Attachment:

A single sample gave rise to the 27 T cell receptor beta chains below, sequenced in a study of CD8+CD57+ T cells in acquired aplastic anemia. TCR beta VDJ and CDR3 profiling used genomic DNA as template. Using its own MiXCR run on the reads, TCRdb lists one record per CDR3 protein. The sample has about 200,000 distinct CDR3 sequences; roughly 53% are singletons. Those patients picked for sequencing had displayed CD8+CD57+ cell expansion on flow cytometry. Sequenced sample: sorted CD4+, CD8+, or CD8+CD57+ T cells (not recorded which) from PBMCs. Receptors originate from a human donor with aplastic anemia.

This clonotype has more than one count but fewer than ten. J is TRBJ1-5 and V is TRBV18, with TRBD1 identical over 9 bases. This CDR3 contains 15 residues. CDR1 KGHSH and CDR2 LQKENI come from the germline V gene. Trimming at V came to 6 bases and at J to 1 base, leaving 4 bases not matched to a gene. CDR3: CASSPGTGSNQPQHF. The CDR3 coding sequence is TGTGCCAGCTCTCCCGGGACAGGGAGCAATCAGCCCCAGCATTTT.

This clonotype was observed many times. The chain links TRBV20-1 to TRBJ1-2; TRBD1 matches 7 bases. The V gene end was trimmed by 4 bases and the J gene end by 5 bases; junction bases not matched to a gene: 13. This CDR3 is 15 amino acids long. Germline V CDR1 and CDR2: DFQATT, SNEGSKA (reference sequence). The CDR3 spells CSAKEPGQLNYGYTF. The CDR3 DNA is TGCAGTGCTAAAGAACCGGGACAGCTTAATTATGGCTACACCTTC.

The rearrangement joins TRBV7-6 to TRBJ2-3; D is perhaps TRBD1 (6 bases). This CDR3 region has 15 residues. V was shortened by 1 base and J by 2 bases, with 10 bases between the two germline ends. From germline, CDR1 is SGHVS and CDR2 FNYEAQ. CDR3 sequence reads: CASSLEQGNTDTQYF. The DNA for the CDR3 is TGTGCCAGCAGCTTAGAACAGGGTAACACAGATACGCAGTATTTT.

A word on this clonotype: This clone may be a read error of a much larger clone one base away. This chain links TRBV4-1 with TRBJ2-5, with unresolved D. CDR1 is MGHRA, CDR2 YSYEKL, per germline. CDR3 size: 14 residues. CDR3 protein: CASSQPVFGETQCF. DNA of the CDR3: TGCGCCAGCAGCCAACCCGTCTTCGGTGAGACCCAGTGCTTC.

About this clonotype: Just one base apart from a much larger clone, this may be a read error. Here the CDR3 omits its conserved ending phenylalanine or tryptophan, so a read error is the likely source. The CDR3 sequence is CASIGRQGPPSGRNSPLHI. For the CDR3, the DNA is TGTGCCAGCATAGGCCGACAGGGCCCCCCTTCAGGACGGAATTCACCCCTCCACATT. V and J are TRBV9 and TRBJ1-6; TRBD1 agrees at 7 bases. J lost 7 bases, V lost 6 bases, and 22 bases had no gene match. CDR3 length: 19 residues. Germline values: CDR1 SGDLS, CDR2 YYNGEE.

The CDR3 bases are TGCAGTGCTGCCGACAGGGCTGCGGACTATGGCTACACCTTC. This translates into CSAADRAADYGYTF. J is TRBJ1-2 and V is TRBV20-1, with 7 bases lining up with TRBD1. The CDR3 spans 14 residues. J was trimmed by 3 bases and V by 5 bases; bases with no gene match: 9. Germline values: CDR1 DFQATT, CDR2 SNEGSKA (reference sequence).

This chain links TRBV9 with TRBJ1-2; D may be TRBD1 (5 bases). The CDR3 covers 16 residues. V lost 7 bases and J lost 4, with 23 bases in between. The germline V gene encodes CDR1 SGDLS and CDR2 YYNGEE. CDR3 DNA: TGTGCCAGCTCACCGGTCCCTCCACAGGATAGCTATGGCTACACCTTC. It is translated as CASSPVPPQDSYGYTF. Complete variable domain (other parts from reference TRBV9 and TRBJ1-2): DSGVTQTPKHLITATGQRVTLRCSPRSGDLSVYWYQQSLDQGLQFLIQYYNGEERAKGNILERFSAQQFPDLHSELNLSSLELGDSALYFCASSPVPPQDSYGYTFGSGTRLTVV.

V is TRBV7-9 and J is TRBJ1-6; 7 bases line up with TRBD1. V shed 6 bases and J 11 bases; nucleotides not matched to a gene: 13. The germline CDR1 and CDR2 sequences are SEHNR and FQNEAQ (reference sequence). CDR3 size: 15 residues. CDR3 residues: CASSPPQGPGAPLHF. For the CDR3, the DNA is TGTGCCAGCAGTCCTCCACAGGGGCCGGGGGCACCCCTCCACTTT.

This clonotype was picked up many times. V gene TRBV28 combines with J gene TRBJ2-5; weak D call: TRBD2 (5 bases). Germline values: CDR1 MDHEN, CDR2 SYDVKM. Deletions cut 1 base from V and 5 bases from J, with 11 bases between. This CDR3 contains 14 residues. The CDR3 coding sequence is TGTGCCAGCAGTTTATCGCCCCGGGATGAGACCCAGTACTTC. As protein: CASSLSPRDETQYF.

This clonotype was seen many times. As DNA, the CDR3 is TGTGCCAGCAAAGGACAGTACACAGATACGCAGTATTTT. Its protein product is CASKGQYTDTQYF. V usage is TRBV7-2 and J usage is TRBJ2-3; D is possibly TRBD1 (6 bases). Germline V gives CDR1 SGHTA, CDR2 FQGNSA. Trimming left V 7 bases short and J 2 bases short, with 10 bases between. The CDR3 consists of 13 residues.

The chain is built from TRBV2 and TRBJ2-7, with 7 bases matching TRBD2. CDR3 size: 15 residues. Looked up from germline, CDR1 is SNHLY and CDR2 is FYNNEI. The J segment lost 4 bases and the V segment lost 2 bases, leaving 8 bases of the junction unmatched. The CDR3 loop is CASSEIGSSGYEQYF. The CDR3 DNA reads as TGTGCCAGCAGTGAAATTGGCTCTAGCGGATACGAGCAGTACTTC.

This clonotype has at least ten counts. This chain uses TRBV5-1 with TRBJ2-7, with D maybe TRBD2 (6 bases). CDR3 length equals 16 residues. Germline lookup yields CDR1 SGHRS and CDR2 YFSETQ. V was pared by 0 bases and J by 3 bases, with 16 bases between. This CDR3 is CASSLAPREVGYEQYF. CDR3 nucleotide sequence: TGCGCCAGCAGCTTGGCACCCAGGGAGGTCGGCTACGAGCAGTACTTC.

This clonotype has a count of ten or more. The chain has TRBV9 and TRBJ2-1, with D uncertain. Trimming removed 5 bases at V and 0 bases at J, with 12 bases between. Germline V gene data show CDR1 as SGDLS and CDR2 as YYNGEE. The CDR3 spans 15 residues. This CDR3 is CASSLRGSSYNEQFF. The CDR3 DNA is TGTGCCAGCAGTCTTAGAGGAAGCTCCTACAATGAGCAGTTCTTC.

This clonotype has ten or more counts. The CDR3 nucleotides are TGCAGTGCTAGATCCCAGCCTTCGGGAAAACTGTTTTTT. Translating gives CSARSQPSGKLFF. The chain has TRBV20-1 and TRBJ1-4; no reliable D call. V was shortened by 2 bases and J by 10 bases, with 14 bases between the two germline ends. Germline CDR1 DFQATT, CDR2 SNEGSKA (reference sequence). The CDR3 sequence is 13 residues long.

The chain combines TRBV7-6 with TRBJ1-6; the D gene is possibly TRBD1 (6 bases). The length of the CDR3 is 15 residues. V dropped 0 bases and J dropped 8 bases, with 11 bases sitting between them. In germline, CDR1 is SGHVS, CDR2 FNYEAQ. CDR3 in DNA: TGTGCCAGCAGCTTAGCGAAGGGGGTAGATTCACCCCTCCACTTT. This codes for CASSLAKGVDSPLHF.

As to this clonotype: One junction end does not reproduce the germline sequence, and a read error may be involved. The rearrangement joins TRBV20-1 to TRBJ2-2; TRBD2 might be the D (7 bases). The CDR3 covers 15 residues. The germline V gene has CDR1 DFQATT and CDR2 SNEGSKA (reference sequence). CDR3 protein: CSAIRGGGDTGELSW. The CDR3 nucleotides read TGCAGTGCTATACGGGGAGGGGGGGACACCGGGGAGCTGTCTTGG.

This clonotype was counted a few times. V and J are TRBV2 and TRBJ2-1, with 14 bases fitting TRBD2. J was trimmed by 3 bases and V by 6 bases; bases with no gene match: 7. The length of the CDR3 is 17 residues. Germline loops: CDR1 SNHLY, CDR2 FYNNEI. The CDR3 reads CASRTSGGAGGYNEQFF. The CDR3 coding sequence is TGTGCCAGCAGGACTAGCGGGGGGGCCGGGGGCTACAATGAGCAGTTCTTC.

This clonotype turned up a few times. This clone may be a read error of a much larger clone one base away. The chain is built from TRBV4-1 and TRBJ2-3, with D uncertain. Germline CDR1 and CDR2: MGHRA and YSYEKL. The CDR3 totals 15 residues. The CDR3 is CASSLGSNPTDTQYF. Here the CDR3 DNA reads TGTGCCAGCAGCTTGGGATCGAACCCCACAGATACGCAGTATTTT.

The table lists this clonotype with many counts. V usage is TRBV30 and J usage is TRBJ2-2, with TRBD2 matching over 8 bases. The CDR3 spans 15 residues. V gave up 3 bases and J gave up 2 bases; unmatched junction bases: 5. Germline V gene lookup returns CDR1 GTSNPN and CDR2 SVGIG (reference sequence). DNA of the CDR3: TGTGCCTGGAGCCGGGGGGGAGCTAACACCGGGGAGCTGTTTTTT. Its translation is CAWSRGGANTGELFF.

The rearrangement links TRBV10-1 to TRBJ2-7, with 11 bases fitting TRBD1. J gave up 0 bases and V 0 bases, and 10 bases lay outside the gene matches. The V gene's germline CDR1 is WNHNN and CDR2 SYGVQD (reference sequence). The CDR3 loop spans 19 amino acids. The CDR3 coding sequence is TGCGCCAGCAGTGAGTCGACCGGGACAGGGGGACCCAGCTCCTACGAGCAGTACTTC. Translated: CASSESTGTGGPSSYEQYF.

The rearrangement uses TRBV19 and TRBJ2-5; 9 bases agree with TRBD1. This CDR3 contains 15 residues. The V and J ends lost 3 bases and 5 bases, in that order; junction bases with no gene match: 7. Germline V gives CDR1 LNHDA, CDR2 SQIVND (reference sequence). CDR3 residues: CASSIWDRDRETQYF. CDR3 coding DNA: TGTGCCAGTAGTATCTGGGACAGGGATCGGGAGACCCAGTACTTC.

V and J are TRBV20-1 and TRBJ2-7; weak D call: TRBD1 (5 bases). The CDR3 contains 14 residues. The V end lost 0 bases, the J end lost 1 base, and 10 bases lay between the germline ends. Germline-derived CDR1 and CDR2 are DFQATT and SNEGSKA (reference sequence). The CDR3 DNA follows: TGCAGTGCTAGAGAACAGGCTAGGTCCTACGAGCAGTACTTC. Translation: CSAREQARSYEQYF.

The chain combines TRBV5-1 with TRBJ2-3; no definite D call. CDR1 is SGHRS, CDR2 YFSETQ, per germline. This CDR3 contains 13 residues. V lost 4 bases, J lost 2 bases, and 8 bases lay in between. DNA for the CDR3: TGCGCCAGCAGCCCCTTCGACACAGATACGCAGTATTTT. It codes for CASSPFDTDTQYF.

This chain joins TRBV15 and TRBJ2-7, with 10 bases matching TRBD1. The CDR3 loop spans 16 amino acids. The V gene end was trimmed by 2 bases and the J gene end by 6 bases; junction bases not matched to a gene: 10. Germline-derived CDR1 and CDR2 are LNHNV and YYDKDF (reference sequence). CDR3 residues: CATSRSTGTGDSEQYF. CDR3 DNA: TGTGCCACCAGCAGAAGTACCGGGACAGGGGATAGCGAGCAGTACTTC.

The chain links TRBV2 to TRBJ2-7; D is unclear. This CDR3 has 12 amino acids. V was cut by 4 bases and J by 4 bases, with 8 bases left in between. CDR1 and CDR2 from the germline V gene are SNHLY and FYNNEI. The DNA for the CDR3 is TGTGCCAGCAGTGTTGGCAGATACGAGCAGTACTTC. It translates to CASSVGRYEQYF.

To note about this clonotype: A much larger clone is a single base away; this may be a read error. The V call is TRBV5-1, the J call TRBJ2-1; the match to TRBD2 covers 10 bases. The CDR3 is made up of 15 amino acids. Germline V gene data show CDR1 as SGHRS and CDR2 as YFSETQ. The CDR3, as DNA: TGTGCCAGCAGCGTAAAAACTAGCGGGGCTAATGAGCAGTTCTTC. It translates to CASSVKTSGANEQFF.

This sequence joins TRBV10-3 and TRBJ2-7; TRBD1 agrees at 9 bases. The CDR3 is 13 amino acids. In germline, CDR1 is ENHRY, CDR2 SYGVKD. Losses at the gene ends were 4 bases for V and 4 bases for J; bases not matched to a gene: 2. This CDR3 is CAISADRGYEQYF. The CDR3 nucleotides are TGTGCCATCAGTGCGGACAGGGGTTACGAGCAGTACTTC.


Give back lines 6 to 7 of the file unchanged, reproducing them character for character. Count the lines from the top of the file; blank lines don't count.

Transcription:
About this clonotype: Just one base apart from a much larger clone, this may be a read error. Here the CDR3 omits its conserved ending phenylalanine or tryptophan, so a read error is the likely source. The CDR3 sequence is CASIGRQGPPSGRNSPLHI. For the CDR3, the DNA is TGTGCCAGCATAGGCCGACAGGGCCCCCCTTCAGGACGGAATTCACCCCTCCACATT. V and J are TRBV9 and TRBJ1-6; TRBD1 agrees at 7 bases. J lost 7 bases, V lost 6 bases, and 22 bases had no gene match. CDR3 length: 19 residues. Germline values: CDR1 SGDLS, CDR2 YYNGEE.

The CDR3 bases are TGCAGTGCTGCCGACAGGGCTGCGGACTATGGCTACACCTTC. This translates into CSAADRAADYGYTF. J is TRBJ1-2 and V is TRBV20-1, with 7 bases lining up with TRBD1. The CDR3 spans 14 residues. J was trimmed by 3 bases and V by 5 bases; bases with no gene match: 9. Germline values: CDR1 DFQATT, CDR2 SNEGSKA (reference sequence).